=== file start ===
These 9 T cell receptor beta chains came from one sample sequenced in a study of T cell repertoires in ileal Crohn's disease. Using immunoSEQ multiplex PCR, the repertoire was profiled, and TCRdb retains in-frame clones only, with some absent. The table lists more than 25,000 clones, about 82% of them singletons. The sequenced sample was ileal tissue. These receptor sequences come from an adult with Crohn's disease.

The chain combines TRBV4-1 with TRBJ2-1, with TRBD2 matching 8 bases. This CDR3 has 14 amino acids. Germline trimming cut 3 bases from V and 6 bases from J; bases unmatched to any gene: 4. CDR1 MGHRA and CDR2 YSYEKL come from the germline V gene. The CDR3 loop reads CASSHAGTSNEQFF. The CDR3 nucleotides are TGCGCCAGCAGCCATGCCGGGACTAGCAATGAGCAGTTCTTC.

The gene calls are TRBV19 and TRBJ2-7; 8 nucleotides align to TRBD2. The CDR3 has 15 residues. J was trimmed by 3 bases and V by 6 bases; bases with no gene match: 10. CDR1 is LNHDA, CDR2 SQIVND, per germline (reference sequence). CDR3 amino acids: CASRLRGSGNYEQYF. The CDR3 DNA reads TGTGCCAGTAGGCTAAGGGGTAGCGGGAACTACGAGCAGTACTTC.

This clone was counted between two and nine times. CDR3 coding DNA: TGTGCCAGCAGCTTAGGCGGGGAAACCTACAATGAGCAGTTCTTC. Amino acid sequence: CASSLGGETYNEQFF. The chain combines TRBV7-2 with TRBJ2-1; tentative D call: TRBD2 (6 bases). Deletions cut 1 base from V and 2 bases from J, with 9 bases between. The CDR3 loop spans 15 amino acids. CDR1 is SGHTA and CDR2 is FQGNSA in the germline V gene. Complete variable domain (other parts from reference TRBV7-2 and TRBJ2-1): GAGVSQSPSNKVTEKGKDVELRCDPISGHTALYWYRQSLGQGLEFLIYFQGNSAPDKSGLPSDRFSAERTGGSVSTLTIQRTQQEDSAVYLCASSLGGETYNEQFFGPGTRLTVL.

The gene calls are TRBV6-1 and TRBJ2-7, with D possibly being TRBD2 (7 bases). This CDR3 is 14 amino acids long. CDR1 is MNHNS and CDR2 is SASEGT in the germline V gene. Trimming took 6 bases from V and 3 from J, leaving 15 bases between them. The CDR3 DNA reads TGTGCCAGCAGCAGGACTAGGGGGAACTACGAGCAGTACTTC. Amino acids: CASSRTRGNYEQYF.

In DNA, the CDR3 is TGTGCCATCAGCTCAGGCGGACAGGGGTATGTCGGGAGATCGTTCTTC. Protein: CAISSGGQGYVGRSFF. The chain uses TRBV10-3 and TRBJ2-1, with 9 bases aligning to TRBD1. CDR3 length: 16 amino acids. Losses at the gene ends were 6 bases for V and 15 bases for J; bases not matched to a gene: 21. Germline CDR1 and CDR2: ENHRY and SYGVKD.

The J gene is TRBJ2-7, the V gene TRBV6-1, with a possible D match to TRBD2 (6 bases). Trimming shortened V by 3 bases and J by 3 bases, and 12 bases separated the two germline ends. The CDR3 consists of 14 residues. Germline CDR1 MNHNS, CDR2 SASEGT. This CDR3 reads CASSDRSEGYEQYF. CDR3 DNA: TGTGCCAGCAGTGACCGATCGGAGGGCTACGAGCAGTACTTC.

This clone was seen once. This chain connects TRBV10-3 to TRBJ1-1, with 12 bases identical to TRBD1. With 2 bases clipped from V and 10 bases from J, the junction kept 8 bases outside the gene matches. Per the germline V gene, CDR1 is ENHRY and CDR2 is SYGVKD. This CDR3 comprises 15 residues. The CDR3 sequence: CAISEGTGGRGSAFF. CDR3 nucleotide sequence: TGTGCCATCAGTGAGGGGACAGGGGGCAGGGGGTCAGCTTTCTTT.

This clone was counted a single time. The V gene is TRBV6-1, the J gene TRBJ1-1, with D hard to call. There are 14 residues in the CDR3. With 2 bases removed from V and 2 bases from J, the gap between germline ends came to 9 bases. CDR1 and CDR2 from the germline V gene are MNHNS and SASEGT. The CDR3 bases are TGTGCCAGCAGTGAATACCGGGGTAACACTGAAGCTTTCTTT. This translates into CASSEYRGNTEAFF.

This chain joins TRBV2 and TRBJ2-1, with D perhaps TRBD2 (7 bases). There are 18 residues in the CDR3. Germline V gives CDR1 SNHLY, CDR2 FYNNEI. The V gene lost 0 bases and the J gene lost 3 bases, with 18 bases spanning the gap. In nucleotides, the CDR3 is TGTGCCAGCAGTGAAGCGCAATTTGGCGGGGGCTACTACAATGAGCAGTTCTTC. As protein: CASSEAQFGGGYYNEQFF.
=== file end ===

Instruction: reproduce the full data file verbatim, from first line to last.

These 9 T cell receptor beta chains came from one sample sequenced in a study of T cell repertoires in ileal Crohn's disease. Using immunoSEQ multiplex PCR, the repertoire was profiled, and TCRdb retains in-frame clones only, with some absent. The table lists more than 25,000 clones, about 82% of them singletons. The sequenced sample was ileal tissue. These receptor sequences come from an adult with Crohn's disease.

The chain combines TRBV4-1 with TRBJ2-1, with TRBD2 matching 8 bases. This CDR3 has 14 amino acids. Germline trimming cut 3 bases from V and 6 bases from J; bases unmatched to any gene: 4. CDR1 MGHRA and CDR2 YSYEKL come from the germline V gene. The CDR3 loop reads CASSHAGTSNEQFF. The CDR3 nucleotides are TGCGCCAGCAGCCATGCCGGGACTAGCAATGAGCAGTTCTTC.

The gene calls are TRBV19 and TRBJ2-7; 8 nucleotides align to TRBD2. The CDR3 has 15 residues. J was trimmed by 3 bases and V by 6 bases; bases with no gene match: 10. CDR1 is LNHDA, CDR2 SQIVND, per germline (reference sequence). CDR3 amino acids: CASRLRGSGNYEQYF. The CDR3 DNA reads TGTGCCAGTAGGCTAAGGGGTAGCGGGAACTACGAGCAGTACTTC.

This clone was counted between two and nine times. CDR3 coding DNA: TGTGCCAGCAGCTTAGGCGGGGAAACCTACAATGAGCAGTTCTTC. Amino acid sequence: CASSLGGETYNEQFF. The chain combines TRBV7-2 with TRBJ2-1; tentative D call: TRBD2 (6 bases). Deletions cut 1 base from V and 2 bases from J, with 9 bases between. The CDR3 loop spans 15 amino acids. CDR1 is SGHTA and CDR2 is FQGNSA in the germline V gene. Complete variable domain (other parts from reference TRBV7-2 and TRBJ2-1): GAGVSQSPSNKVTEKGKDVELRCDPISGHTALYWYRQSLGQGLEFLIYFQGNSAPDKSGLPSDRFSAERTGGSVSTLTIQRTQQEDSAVYLCASSLGGETYNEQFFGPGTRLTVL.

The gene calls are TRBV6-1 and TRBJ2-7, with D possibly being TRBD2 (7 bases). This CDR3 is 14 amino acids long. CDR1 is MNHNS and CDR2 is SASEGT in the germline V gene. Trimming took 6 bases from V and 3 from J, leaving 15 bases between them. The CDR3 DNA reads TGTGCCAGCAGCAGGACTAGGGGGAACTACGAGCAGTACTTC. Amino acids: CASSRTRGNYEQYF.

In DNA, the CDR3 is TGTGCCATCAGCTCAGGCGGACAGGGGTATGTCGGGAGATCGTTCTTC. Protein: CAISSGGQGYVGRSFF. The chain uses TRBV10-3 and TRBJ2-1, with 9 bases aligning to TRBD1. CDR3 length: 16 amino acids. Losses at the gene ends were 6 bases for V and 15 bases for J; bases not matched to a gene: 21. Germline CDR1 and CDR2: ENHRY and SYGVKD.

The J gene is TRBJ2-7, the V gene TRBV6-1, with a possible D match to TRBD2 (6 bases). Trimming shortened V by 3 bases and J by 3 bases, and 12 bases separated the two germline ends. The CDR3 consists of 14 residues. Germline CDR1 MNHNS, CDR2 SASEGT. This CDR3 reads CASSDRSEGYEQYF. CDR3 DNA: TGTGCCAGCAGTGACCGATCGGAGGGCTACGAGCAGTACTTC.

This clone was seen once. This chain connects TRBV10-3 to TRBJ1-1, with 12 bases identical to TRBD1. With 2 bases clipped from V and 10 bases from J, the junction kept 8 bases outside the gene matches. Per the germline V gene, CDR1 is ENHRY and CDR2 is SYGVKD. This CDR3 comprises 15 residues. The CDR3 sequence: CAISEGTGGRGSAFF. CDR3 nucleotide sequence: TGTGCCATCAGTGAGGGGACAGGGGGCAGGGGGTCAGCTTTCTTT.

This clone was counted a single time. The V gene is TRBV6-1, the J gene TRBJ1-1, with D hard to call. There are 14 residues in the CDR3. With 2 bases removed from V and 2 bases from J, the gap between germline ends came to 9 bases. CDR1 and CDR2 from the germline V gene are MNHNS and SASEGT. The CDR3 bases are TGTGCCAGCAGTGAATACCGGGGTAACACTGAAGCTTTCTTT. This translates into CASSEYRGNTEAFF.

This chain joins TRBV2 and TRBJ2-1, with D perhaps TRBD2 (7 bases). There are 18 residues in the CDR3. Germline V gives CDR1 SNHLY, CDR2 FYNNEI. The V gene lost 0 bases and the J gene lost 3 bases, with 18 bases spanning the gap. In nucleotides, the CDR3 is TGTGCCAGCAGTGAAGCGCAATTTGGCGGGGGCTACTACAATGAGCAGTTCTTC. As protein: CASSEAQFGGGYYNEQFF.